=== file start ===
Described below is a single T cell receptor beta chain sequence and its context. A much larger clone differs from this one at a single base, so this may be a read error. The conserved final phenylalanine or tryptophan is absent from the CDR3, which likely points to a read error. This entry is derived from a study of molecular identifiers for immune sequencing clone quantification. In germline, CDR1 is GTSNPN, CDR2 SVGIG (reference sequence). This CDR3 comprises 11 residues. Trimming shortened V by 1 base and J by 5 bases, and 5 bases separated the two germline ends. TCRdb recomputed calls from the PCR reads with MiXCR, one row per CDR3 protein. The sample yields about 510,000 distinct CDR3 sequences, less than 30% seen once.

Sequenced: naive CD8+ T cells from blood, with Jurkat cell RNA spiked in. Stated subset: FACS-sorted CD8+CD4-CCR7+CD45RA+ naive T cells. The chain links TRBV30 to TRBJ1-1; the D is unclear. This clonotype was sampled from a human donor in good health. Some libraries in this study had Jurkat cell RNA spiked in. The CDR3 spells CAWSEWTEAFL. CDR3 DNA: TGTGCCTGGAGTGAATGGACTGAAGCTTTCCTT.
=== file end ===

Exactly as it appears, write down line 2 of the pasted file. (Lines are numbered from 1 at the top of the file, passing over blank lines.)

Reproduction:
Sequenced: naive CD8+ T cells from blood, with Jurkat cell RNA spiked in. Stated subset: FACS-sorted CD8+CD4-CCR7+CD45RA+ naive T cells. The chain links TRBV30 to TRBJ1-1; the D is unclear. This clonotype was sampled from a human donor in good health. Some libraries in this study had Jurkat cell RNA spiked in. The CDR3 spells CAWSEWTEAFL. CDR3 DNA: TGTGCCTGGAGTGAATGGACTGAAGCTTTCCTT.